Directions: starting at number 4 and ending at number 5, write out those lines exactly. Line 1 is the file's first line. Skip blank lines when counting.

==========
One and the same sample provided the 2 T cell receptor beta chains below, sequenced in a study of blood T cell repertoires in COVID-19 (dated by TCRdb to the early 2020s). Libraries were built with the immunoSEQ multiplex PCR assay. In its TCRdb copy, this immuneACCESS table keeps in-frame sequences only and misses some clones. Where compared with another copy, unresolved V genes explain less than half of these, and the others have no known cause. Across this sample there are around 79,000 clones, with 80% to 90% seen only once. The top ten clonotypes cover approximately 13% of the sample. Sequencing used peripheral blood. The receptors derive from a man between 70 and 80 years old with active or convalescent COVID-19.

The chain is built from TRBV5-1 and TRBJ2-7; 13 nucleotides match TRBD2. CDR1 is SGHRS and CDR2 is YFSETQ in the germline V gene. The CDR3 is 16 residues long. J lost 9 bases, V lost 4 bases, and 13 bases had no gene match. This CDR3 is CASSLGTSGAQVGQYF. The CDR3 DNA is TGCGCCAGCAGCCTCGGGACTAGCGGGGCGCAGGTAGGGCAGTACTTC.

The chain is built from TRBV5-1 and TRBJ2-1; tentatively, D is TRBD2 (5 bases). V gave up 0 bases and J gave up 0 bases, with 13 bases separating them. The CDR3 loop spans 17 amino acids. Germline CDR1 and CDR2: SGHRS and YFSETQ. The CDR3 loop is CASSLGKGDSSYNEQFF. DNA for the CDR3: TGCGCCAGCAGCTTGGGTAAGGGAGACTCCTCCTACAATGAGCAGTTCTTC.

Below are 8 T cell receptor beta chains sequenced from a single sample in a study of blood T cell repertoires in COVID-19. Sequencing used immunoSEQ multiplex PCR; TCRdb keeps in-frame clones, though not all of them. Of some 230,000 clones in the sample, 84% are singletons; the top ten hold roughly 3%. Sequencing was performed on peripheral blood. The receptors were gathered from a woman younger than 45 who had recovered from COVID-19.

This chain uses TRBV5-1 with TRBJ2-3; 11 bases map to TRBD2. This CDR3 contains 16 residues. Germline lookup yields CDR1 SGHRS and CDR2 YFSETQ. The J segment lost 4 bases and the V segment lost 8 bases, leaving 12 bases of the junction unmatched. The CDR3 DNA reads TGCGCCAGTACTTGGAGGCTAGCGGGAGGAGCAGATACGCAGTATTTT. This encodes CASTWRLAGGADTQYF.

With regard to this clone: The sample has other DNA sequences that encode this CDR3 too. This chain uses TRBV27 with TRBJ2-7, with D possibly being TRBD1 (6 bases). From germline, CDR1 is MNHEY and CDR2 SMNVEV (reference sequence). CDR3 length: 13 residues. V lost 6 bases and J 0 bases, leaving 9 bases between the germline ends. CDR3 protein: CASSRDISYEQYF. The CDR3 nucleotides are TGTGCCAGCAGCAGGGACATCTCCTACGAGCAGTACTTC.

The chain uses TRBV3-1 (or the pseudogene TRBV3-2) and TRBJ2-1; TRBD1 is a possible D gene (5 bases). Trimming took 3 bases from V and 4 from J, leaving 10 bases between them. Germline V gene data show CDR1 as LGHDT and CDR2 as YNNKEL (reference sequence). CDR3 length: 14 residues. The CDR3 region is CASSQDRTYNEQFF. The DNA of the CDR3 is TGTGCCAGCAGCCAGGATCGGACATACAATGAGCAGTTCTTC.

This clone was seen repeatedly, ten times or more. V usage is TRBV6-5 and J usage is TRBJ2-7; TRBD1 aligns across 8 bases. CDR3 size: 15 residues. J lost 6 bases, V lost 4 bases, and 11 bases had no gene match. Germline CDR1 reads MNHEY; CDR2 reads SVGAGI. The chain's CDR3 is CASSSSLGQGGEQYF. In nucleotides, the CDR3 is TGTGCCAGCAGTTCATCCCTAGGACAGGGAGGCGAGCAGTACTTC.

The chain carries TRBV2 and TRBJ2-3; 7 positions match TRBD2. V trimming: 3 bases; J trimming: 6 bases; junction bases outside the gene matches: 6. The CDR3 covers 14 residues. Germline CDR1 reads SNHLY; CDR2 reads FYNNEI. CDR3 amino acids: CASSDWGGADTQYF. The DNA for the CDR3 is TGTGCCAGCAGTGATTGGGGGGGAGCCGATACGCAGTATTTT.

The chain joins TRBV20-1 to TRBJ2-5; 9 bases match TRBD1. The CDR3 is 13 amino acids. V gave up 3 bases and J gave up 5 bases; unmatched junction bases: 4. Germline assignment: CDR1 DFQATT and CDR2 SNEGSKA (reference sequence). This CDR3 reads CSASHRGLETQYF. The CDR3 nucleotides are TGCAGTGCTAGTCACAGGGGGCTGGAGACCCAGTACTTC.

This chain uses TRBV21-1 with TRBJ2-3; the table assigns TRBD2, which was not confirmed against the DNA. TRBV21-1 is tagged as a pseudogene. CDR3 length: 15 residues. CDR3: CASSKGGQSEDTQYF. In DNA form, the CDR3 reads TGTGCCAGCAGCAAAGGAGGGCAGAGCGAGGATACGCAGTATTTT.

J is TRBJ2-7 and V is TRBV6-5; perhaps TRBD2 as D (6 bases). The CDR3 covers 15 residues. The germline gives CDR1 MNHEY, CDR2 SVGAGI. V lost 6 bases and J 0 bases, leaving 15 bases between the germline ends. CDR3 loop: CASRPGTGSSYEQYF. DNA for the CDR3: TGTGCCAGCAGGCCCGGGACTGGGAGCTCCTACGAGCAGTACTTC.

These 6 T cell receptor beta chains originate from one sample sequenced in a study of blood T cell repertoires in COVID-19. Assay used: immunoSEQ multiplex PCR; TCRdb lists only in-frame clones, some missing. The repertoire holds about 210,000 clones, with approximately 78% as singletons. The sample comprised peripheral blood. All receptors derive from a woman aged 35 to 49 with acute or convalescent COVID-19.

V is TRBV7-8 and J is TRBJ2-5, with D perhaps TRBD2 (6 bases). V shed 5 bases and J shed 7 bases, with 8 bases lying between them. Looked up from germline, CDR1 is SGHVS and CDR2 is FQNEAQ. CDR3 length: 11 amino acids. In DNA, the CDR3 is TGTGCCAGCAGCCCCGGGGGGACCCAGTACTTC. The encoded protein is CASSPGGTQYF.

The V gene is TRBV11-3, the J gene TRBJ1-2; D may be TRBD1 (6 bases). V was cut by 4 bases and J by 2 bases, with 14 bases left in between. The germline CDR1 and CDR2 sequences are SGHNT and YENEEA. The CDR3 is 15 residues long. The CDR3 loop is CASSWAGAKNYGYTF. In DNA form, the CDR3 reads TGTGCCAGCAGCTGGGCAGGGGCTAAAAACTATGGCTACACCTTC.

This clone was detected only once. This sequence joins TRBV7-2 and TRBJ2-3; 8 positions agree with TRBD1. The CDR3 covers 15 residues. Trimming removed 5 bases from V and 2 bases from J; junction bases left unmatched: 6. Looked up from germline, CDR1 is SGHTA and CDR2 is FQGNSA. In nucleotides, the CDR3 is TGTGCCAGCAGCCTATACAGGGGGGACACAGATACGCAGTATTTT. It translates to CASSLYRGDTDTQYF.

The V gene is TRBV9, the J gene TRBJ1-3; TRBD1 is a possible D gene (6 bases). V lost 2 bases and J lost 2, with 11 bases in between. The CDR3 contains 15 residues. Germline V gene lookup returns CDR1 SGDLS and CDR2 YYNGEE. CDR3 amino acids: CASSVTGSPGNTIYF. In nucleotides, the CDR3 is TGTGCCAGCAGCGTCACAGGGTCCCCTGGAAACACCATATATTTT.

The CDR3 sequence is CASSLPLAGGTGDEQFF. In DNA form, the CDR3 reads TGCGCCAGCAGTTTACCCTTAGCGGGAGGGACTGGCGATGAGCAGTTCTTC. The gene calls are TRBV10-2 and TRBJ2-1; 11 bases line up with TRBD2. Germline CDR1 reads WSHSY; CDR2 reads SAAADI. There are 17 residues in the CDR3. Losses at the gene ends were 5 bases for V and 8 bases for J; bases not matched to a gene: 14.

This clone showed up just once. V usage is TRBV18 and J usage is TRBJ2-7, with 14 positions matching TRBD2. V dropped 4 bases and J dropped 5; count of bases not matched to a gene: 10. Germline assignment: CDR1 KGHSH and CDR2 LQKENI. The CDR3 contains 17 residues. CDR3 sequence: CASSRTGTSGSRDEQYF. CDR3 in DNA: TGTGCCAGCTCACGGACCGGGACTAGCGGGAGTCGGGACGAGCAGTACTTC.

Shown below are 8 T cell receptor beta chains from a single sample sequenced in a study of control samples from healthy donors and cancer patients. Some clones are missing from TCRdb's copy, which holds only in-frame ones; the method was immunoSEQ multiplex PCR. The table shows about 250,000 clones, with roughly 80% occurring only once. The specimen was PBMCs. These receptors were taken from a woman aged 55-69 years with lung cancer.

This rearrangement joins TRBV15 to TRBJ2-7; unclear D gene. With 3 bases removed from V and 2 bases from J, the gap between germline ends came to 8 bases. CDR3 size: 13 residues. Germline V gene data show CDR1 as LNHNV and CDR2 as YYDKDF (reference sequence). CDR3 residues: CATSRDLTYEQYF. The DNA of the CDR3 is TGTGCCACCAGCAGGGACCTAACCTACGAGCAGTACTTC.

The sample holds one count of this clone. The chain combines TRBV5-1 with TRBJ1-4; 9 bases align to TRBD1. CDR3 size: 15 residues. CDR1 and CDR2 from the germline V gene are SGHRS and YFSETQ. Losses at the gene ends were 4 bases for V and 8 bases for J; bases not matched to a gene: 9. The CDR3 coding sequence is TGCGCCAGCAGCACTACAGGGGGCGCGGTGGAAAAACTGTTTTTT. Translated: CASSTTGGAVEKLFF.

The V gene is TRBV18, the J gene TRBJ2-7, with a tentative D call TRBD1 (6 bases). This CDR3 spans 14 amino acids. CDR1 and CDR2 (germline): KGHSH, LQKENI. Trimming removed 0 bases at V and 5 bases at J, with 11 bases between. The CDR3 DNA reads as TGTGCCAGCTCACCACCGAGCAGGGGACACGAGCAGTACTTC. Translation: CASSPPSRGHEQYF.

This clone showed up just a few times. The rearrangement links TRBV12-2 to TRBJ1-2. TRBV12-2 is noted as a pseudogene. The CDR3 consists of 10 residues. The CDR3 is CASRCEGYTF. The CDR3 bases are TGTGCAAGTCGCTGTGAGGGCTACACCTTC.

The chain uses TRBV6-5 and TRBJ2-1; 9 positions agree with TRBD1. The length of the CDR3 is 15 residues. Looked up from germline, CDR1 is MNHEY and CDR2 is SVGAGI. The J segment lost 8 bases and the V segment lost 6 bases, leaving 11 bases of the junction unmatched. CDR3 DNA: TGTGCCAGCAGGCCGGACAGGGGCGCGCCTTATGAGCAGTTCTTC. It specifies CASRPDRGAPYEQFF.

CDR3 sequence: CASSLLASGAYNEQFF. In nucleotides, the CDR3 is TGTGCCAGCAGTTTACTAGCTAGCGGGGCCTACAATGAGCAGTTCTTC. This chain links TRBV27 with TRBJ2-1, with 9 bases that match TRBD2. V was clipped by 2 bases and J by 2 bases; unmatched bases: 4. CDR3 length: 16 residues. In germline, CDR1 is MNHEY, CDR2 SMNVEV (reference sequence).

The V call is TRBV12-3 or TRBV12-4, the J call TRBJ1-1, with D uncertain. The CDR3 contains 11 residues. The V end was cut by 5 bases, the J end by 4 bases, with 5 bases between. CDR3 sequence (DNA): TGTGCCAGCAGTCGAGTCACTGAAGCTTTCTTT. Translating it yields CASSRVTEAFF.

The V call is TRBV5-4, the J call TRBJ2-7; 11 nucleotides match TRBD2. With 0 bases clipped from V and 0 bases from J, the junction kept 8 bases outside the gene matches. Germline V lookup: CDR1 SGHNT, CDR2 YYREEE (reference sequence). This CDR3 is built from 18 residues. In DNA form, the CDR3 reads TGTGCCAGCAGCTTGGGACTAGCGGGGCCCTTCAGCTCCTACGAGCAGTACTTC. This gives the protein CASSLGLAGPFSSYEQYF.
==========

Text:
Below are 8 T cell receptor beta chains sequenced from a single sample in a study of blood T cell repertoires in COVID-19. Sequencing used immunoSEQ multiplex PCR; TCRdb keeps in-frame clones, though not all of them. Of some 230,000 clones in the sample, 84% are singletons; the top ten hold roughly 3%. Sequencing was performed on peripheral blood. The receptors were gathered from a woman younger than 45 who had recovered from COVID-19.

This chain uses TRBV5-1 with TRBJ2-3; 11 bases map to TRBD2. This CDR3 contains 16 residues. Germline lookup yields CDR1 SGHRS and CDR2 YFSETQ. The J segment lost 4 bases and the V segment lost 8 bases, leaving 12 bases of the junction unmatched. The CDR3 DNA reads TGCGCCAGTACTTGGAGGCTAGCGGGAGGAGCAGATACGCAGTATTTT. This encodes CASTWRLAGGADTQYF.